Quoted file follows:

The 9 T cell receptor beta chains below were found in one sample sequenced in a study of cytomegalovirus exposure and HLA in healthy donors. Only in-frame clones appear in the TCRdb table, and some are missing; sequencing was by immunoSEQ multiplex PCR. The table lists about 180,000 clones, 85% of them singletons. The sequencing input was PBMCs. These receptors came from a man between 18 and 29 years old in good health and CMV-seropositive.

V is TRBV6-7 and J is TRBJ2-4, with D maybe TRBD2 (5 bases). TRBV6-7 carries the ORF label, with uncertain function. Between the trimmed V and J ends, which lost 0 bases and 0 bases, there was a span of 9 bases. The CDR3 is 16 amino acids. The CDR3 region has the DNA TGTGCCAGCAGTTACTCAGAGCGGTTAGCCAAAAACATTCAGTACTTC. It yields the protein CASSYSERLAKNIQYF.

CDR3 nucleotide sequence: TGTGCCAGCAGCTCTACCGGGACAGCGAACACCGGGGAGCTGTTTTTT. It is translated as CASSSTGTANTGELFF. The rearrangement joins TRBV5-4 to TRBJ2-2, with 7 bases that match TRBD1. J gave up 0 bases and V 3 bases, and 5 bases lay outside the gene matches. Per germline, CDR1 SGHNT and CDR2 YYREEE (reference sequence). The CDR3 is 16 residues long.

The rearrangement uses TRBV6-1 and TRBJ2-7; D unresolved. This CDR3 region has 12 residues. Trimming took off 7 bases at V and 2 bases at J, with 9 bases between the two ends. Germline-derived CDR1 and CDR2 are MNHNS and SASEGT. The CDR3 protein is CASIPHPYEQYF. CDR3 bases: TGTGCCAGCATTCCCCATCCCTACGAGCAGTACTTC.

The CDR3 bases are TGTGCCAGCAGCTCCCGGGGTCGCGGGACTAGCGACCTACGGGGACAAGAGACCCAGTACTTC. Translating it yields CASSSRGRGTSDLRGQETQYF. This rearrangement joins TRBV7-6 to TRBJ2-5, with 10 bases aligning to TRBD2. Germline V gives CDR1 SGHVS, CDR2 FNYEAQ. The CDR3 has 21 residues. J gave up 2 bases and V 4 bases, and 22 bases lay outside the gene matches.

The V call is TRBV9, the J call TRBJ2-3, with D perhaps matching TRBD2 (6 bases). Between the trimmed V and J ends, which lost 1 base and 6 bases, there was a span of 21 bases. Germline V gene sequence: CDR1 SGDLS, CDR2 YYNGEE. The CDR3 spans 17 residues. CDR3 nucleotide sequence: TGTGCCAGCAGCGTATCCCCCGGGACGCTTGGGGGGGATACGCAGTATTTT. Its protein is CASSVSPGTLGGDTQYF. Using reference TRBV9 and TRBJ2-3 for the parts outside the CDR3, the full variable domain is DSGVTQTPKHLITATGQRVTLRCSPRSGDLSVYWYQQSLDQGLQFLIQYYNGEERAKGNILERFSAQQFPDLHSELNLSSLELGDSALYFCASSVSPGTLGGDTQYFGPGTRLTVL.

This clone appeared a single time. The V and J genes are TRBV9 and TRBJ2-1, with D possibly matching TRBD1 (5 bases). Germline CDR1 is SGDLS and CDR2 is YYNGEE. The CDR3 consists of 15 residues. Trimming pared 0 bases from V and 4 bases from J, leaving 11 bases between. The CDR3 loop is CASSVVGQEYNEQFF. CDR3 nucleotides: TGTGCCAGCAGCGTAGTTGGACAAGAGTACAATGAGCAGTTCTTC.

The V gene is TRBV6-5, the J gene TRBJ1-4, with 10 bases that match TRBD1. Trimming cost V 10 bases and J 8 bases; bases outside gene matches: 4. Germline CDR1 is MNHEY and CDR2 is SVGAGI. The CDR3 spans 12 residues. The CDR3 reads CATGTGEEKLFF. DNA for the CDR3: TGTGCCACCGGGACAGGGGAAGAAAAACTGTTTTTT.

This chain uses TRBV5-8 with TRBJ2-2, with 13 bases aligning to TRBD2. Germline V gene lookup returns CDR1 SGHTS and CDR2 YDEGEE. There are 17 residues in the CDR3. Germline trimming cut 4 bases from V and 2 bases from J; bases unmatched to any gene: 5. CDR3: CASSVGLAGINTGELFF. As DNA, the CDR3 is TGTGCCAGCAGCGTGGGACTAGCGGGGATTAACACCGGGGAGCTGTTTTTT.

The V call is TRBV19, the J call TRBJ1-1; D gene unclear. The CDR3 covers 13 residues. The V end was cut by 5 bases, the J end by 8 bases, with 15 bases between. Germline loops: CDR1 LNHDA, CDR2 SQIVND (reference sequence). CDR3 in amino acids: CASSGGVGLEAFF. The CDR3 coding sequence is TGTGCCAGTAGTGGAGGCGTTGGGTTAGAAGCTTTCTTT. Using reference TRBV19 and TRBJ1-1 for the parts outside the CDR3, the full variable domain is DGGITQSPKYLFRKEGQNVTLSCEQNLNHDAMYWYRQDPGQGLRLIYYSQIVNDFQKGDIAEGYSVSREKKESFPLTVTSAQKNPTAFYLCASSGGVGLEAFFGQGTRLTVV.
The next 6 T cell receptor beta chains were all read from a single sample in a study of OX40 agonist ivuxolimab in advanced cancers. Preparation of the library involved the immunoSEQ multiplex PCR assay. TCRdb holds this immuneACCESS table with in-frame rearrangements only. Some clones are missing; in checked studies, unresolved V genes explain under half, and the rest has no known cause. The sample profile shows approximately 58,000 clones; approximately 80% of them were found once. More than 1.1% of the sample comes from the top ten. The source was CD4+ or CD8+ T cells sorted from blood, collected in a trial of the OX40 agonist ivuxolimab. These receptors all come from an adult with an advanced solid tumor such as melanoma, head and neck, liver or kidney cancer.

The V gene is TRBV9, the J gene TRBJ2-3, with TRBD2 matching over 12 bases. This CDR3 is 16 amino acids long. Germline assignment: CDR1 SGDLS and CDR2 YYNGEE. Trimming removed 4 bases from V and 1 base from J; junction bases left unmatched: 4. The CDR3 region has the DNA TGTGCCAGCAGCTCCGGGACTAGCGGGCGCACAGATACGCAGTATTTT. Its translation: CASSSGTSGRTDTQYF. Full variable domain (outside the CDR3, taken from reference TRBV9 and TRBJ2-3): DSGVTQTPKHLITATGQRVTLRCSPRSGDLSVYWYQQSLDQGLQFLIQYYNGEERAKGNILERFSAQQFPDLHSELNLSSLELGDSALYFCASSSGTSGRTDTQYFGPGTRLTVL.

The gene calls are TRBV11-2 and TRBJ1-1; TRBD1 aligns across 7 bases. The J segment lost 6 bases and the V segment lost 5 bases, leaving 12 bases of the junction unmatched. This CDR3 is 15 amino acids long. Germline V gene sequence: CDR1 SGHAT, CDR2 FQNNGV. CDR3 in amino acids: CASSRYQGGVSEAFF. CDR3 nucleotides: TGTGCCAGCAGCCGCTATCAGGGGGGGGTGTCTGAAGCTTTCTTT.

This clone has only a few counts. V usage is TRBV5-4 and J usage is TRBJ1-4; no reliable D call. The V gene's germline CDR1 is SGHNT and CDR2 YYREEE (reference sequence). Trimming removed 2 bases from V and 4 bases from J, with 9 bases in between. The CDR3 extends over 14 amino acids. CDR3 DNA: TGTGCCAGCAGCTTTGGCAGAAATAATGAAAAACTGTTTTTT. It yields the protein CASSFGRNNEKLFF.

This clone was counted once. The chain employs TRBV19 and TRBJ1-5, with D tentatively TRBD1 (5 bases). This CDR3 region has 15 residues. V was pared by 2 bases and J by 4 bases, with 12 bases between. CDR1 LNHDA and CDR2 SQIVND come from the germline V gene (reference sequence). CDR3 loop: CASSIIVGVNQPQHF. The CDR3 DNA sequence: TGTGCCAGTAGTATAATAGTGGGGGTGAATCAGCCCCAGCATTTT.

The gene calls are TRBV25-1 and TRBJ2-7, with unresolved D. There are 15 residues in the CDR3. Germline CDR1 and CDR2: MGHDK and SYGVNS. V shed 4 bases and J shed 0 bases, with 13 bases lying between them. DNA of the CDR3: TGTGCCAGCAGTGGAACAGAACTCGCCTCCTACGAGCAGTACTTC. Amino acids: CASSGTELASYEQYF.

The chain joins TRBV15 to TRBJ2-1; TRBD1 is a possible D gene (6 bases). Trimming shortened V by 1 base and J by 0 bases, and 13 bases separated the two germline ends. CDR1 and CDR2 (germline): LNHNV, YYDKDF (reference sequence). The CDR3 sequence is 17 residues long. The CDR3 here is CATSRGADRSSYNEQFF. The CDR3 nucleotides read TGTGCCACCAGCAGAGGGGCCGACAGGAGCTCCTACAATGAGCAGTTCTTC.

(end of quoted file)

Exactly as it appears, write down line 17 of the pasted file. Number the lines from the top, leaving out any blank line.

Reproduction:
The chain joins TRBV15 to TRBJ2-1; TRBD1 is a possible D gene (6 bases). Trimming shortened V by 1 base and J by 0 bases, and 13 bases separated the two germline ends. CDR1 and CDR2 (germline): LNHNV, YYDKDF (reference sequence). The CDR3 sequence is 17 residues long. The CDR3 here is CATSRGADRSSYNEQFF. The CDR3 nucleotides read TGTGCCACCAGCAGAGGGGCCGACAGGAGCTCCTACAATGAGCAGTTCTTC.